Higher logistic costs mainly due to poor infrastructural facilities in the country. The higher logistic costs represent high products /service costs in the international market. The logistic cost also influenced by constraints such as shortage in electricity and skilled labor, road, port congestion etc. Shipments by road that can be completed in three days in the US. For example, it could take as long as nine days in India. Ships in India can wait for five days to dock at an Indian port, compared to little or no wait time in Europe. Further, there are few logistic firms in India with fleet size
International Journal of Mechanical and Production Engineering (IJMPE) ISSN No.: 2315-4489, Vol-2, Iss-1, 2013
Issues And Challenges Of Supply Chain Management In India
larger than 100 trucks. Moreover, very few trucks are fitted with GPS tracking devices, thereby preventing any real time tracking shipments. At the same time Indian organizations lag in supply chain performance. For example pantaloon retail, a major Indian retailer, had inventory equivalent of about 100 day’s sales from 2006 to 2009. Even after improvements made in 2010, their inventory levels fell only to about 77 days of sales. Yet this is still well above the inventory levels of leading retailers in developed economies. Wal-Mart, for example, has an inventory equivalent of only 29 days of sales in 2010(Supply Chain Management Review, July 2012). Additionally many supply chain activities such as transportation, warehousing, and retail store replenishments remain very fragmented in India. Now Indian organizations are looking for collaboration with supply chain partners to cope up with the increasing uncertainty of supply networks, globalization of business proliferation of product variety and shortening of product life cycles.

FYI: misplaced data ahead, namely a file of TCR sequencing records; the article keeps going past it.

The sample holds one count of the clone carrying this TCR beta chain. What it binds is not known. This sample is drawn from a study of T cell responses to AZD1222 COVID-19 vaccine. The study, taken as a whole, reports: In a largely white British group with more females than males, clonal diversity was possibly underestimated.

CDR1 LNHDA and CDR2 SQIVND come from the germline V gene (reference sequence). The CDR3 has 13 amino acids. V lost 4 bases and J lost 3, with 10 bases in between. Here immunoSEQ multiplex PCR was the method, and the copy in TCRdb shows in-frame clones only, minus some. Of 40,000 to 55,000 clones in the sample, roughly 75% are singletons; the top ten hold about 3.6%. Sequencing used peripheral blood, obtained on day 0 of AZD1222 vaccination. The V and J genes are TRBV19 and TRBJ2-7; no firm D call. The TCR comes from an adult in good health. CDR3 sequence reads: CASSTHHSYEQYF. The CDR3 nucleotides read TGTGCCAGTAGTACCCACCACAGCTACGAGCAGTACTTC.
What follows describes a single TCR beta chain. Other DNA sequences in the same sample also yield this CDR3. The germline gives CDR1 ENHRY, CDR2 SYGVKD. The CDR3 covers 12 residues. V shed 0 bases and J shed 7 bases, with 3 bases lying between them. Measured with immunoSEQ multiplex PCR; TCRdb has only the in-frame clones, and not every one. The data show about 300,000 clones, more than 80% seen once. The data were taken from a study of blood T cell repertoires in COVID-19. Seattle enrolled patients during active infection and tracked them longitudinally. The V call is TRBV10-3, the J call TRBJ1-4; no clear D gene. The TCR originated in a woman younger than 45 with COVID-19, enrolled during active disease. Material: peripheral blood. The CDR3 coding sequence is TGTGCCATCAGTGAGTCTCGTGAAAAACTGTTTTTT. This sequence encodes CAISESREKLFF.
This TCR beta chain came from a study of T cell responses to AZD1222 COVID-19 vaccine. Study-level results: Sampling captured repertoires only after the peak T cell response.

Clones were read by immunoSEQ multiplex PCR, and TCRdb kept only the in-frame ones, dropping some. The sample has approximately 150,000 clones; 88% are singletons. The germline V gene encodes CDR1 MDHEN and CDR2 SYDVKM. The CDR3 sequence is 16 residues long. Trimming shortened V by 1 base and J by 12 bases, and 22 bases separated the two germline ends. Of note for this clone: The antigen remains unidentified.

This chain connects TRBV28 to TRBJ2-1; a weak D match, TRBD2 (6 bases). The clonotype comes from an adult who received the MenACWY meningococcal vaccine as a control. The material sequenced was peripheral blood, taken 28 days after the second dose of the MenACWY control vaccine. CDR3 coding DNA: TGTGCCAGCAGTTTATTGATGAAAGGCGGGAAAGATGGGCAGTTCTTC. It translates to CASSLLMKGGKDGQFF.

The recent technological advances in IT have made it possible to make supply chain lean and thin. Holistically speaking, without IT systems in place, no supply chain could be agile nor could adapt and align fast to the changing business needs. III. IT TOOLS AND TECHNOLOGIES Information is essential to making supply chain and logistic decisions, because IT provides the global scope needed to make optimal decisions. Best in class companies world wide have successfully used sophisticated IT systems to streamline process and enable effective decision making. The information necessary to achieve global scope, corresponding to the different stages of the supply chain as 1) supplier information 2) manufacturing information 3) distribution and retailing information and 4) demand information.
IT is used to improve inter organizational coordination (McAfee, 2002; sanders 2008) and in turn, inter organizational coordination has been shown to have a positive impact on select firm performance measures such as customer service, lead time and production costs. IT helps to link the point of production seamlessly with the point of delivery or purchase. IT allows planning, tracking and estimating the lead time based on the real data, advances in IT (eg. Internet, electronic data interchange, ERP, E-business and many more) enable firms to rapidly exchange products, information, and funds and utilize collaborative methods to optimize SC operations. Internet and web can enhance effective communication, which helps members of SC review